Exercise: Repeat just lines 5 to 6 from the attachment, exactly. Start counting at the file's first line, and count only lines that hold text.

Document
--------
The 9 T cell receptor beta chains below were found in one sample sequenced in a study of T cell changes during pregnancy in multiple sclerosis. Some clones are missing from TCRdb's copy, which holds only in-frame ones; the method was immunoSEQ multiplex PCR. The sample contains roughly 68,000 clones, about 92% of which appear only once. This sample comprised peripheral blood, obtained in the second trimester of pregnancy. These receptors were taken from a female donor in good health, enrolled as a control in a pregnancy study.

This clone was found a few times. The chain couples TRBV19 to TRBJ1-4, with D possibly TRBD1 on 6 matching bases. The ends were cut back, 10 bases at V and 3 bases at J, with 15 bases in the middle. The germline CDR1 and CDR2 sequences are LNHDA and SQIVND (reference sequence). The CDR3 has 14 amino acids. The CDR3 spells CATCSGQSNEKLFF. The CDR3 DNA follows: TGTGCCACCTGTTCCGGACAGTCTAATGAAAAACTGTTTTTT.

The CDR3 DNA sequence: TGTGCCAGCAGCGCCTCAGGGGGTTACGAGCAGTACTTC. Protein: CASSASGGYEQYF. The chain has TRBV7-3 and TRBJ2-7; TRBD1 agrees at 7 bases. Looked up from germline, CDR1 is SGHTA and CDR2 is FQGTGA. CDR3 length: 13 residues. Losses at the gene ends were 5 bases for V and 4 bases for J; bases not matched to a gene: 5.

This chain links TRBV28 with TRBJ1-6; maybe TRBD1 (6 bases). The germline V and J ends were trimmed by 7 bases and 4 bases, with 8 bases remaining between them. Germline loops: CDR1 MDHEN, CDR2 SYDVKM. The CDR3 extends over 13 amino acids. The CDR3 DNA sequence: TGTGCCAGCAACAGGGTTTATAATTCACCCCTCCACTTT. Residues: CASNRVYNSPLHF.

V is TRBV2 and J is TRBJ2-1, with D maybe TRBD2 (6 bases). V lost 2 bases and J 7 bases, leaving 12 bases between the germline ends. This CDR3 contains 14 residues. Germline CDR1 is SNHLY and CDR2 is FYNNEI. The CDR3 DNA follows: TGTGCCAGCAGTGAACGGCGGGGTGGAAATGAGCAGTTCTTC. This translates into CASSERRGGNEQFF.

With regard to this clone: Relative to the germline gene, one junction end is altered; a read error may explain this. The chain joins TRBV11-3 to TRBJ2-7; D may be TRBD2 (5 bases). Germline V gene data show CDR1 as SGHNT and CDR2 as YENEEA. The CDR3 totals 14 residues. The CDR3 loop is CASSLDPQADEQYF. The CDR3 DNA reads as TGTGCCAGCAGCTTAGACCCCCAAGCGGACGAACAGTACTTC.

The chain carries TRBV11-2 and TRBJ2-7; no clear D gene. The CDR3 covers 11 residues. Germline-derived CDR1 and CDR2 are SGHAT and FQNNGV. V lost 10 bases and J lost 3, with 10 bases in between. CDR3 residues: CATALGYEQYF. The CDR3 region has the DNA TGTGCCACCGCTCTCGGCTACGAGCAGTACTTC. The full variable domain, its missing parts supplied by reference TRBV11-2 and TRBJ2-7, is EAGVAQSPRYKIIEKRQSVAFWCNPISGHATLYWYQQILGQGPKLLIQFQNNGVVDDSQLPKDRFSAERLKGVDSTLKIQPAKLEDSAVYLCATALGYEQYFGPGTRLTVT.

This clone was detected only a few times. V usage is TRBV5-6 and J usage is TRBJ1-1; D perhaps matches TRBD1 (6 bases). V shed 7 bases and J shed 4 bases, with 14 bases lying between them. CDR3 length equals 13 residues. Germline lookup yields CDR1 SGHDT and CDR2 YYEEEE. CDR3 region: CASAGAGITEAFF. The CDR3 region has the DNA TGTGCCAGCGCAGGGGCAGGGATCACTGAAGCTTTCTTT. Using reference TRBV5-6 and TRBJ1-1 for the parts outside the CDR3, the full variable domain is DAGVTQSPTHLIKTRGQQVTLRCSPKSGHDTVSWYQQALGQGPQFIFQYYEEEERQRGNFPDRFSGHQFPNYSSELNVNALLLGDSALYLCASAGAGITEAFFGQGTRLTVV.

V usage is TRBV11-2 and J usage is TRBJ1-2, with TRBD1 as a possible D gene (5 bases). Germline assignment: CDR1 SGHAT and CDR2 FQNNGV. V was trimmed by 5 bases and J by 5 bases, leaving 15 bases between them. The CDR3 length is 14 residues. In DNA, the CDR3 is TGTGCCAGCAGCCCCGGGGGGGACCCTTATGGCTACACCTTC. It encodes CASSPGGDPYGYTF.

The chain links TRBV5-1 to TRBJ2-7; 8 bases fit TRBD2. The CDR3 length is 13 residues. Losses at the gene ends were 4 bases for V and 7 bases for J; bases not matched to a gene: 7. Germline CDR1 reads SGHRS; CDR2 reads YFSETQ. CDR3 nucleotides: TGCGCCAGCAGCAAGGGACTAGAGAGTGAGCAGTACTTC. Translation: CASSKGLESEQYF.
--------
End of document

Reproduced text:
V is TRBV2 and J is TRBJ2-1, with D maybe TRBD2 (6 bases). V lost 2 bases and J 7 bases, leaving 12 bases between the germline ends. This CDR3 contains 14 residues. Germline CDR1 is SNHLY and CDR2 is FYNNEI. The CDR3 DNA follows: TGTGCCAGCAGTGAACGGCGGGGTGGAAATGAGCAGTTCTTC. This translates into CASSERRGGNEQFF.

With regard to this clone: Relative to the germline gene, one junction end is altered; a read error may explain this. The chain joins TRBV11-3 to TRBJ2-7; D may be TRBD2 (5 bases). Germline V gene data show CDR1 as SGHNT and CDR2 as YENEEA. The CDR3 totals 14 residues. The CDR3 loop is CASSLDPQADEQYF. The CDR3 DNA reads as TGTGCCAGCAGCTTAGACCCCCAAGCGGACGAACAGTACTTC.